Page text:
In a typical divorce scenario, a possession schedule where you and your children see each other on the first, 3rd, and 5th weekends of every month is common. This is known in Texas as a standard possession order. The standard possession order is outlined in the Texas family code and is considered by most judges to be the fallback possession order for parents to have if they cannot settle upon a visitation schedule in mediation. The reason it is favored by so many judges is that it offers a predictable schedule and equitable periods of possession when compared to one another period for example, even though you wouldn't have possession of your children as much as your spouse a standard possession order offers a non-primary parent a great deal of time to be able to spend with their children.
However, a standard possession order probably does not work for you as a firefighter. Depending upon your role or responsibilities with your fire department it may be the case that you work weekends. Working weekends would mean that a position schedule that revolved around weekend visitation with your children would not be ideal. For that reason, it may make more sense for you to have a possession schedule that allows for you to spend time with your children during the week rather than on the weekends. For that reason, you should come to mediation prepared with your work schedule as far in advance as possible. This will allow your attorney, your spouse, and the mediator to review the work schedule and for you all to negotiate an alternative arrangement that would allow you to see your children and respond properly to your work responsibilities. Every person going through a divorce has different work-related responsibilities. That doesn't mean that you can necessarily assume there is no good solution to your problems. Rather, being prepared and flexible in mediation will allow you to work up a possession
Otherwise, much of your divorce will be spent dividing this Community property between yourselves. It makes a great deal of sense to inventory and ultimately appraise the property happy initial stages of your divorce. When you are a firefighter and don't have a lot of time to do things like this, I would recommend that you take the opportunity when you have a free moment or time in the day to do this. It does not have to take long and does not have to be precise. Simply giving your attorney a better idea of what you own can be important.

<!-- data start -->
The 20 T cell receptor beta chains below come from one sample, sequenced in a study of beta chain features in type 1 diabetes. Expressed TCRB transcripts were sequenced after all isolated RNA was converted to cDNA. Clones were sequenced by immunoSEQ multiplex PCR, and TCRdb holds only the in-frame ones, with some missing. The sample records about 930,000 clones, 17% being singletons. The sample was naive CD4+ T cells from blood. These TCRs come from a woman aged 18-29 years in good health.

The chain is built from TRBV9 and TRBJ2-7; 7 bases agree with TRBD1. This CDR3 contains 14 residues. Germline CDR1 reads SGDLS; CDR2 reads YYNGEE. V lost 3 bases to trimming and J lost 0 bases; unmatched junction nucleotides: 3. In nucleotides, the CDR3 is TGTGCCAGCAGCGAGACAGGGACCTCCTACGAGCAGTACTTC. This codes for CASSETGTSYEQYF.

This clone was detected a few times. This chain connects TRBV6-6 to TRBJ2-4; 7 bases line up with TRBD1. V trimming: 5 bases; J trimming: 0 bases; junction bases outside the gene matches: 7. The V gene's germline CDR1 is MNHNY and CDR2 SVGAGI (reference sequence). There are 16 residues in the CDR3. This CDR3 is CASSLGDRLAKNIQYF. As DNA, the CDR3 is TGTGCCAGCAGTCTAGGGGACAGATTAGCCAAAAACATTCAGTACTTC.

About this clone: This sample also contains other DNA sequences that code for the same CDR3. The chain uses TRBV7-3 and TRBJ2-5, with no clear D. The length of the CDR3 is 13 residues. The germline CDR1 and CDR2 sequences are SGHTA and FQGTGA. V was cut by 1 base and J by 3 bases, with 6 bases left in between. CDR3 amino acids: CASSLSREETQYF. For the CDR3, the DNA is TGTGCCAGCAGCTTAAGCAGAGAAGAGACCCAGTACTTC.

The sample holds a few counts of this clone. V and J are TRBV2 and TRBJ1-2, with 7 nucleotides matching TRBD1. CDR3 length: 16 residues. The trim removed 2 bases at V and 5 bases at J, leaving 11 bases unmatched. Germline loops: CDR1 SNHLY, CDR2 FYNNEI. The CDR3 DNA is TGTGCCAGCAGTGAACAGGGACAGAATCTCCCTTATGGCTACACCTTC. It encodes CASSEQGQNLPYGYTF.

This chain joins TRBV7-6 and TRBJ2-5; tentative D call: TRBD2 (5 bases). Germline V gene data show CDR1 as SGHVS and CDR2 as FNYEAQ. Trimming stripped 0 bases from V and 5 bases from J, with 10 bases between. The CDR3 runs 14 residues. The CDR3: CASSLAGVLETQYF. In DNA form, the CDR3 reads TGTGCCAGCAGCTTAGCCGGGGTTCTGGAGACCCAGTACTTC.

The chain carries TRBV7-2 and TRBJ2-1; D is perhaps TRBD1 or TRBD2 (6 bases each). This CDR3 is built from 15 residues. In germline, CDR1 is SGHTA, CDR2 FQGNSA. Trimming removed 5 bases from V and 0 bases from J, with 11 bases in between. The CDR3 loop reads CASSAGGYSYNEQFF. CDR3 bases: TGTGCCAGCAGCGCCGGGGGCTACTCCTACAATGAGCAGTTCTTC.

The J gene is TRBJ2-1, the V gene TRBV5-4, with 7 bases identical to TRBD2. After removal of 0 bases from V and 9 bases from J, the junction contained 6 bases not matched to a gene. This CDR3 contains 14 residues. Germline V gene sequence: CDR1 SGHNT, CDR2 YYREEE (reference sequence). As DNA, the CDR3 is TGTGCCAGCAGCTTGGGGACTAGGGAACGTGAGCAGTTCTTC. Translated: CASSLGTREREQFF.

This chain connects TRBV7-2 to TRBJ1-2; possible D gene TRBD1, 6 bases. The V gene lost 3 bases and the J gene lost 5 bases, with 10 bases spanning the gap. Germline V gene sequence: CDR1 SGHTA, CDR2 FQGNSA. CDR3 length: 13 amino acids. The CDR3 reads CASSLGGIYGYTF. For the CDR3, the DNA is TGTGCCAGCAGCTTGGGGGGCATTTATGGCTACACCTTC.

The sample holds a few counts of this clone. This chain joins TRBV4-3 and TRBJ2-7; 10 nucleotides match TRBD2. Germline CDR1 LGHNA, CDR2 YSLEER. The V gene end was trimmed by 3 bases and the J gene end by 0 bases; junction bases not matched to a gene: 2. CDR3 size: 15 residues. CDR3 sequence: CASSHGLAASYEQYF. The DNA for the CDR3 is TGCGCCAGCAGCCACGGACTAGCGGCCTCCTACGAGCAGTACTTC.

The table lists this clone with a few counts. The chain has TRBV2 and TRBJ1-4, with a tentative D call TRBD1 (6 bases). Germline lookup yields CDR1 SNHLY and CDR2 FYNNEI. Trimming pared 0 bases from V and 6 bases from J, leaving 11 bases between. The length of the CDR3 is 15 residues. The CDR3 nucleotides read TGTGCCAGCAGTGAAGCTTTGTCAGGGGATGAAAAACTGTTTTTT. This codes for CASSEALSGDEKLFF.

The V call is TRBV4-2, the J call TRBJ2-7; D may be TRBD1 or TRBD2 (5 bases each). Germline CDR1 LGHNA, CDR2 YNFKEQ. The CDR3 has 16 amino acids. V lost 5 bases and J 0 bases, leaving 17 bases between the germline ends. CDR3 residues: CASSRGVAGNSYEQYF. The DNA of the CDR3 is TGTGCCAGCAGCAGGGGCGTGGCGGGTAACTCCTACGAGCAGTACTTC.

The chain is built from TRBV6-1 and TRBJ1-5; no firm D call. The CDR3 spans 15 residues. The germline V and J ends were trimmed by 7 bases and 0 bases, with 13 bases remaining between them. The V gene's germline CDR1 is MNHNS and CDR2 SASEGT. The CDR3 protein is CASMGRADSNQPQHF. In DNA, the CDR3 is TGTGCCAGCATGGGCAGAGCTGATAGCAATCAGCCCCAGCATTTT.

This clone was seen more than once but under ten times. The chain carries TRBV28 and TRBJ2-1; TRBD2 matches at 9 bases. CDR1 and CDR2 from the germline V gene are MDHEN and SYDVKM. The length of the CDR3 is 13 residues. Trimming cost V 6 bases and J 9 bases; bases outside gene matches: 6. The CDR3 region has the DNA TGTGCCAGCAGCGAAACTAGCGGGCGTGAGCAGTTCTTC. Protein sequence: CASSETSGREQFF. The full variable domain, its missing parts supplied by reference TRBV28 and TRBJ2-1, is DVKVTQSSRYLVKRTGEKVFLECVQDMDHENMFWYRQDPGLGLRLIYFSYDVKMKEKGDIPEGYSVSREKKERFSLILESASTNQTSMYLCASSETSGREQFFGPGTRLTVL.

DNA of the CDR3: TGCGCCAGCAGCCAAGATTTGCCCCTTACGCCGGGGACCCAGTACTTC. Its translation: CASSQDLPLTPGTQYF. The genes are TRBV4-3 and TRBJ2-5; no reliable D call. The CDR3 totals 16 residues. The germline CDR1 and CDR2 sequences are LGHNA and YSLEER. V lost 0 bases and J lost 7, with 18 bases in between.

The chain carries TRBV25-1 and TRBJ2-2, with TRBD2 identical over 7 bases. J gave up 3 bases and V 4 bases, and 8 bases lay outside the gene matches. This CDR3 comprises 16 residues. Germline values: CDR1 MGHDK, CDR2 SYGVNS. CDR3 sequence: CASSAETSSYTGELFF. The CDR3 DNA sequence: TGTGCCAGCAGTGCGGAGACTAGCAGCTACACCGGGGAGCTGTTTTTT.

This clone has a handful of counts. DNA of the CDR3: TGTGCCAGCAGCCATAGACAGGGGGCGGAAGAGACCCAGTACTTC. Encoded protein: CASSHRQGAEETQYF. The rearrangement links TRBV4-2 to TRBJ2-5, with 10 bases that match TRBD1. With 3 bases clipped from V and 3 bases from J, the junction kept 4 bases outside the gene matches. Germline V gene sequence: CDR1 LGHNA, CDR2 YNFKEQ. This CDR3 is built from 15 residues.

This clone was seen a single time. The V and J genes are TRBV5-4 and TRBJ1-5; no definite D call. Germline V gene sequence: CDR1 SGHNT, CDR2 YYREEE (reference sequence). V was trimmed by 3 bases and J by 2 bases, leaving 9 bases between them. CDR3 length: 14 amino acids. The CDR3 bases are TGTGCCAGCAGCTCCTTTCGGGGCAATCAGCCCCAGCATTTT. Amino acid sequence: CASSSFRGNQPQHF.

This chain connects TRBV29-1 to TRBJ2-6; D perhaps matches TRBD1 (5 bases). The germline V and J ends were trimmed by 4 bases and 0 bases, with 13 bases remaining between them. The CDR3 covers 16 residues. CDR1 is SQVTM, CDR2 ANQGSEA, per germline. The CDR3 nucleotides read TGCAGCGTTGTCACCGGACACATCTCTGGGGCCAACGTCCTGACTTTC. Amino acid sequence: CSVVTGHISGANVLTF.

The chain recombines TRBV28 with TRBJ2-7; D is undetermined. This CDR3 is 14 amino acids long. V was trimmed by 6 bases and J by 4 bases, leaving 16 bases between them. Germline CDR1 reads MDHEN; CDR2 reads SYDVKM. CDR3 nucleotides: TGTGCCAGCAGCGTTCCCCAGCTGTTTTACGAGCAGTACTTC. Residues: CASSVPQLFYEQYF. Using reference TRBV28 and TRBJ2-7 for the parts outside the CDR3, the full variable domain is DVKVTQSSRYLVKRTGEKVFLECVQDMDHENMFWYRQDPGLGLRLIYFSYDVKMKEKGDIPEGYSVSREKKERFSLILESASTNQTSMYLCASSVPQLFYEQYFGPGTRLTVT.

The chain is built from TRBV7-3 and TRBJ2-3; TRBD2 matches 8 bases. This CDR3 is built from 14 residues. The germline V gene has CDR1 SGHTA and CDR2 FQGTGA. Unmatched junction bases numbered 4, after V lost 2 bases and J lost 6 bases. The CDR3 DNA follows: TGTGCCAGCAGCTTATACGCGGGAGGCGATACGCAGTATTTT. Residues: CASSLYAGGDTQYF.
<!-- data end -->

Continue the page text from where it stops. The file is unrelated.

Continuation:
When you have an opportunity, it is recommended that you begin to inventory your property. This means taking photographs of every room, closet, dresser drawer, and other areas in your home to make sure that you have an idea of the property owned by you and your spouse. Texas is a community property state. This means that the presumption is any property owned at the time of your divorce is a community in nature and thus could be divided up by a family court. Property acquired by you and your spouse before your marriage is separate property and cannot be divided by a judge. However, you would need to have proof that this property is separately owned if your spouse would challenge that designation.
I would also recommend that you request a copy of your credit report from one of the major credit bureaus. As much as we talk about the property when it comes to dividing up your community it states the reality is that debt will also be a part of your case. Most of us have some degree of debt to our names. This could be in the form of a mortgage, credit card, student loans for financing on a vehicle, or another household item. Being able to know what debts you have to your name and whether they are community or separate in nature is an important part of your divorce. I would take the time to understand what debts are out there not only for your divorce before your life after divorce.
One of the unfortunate parts of a divorce is that you may learn your spouse has racked up an exceptional amount of debt on a credit card that you did know about or even has taken out lines of credit or credit card debt in your name that you were unaware of. Being so devoted to your job as a firefighter may have put you in a position where your spouse was able to take advantage of your schedule in a way that harms you financially. You do not want to be in a position where your divorce comes to an end and then you learn about a credit card that was opened in your name by your spouse without your knowledge or permission.
Finally, I cannot stress how important it is to have an attorney by your side if you want an efficient divorce. An attorney knows the process of filing for, negotiating, and obtaining a divorce. Think of it like you would in your job. Would you trust a person who has never gone through a smoke-filled house to help you exit a home alive? I don't think that you would. Rather, you would want someone by your side who has done this difficult task and could help you avoid problems that could cost you a great deal. A family law attorney is this person for you.
Questions about the material contained in today's blog post? Contact the Law Office of Bryan Fagan
If you have any questions about the material contained in today's blog post please do not hesitate to contact the Law Office of Bryan Fagan. Our licensed family law attorneys offer free of charge consultations six days a week in person, over the phone, and via video. These consultations great way for you to learn more about the world of Texas family law as well as about how your family circumstances may be impacted by the filing of the divorce or child custody case.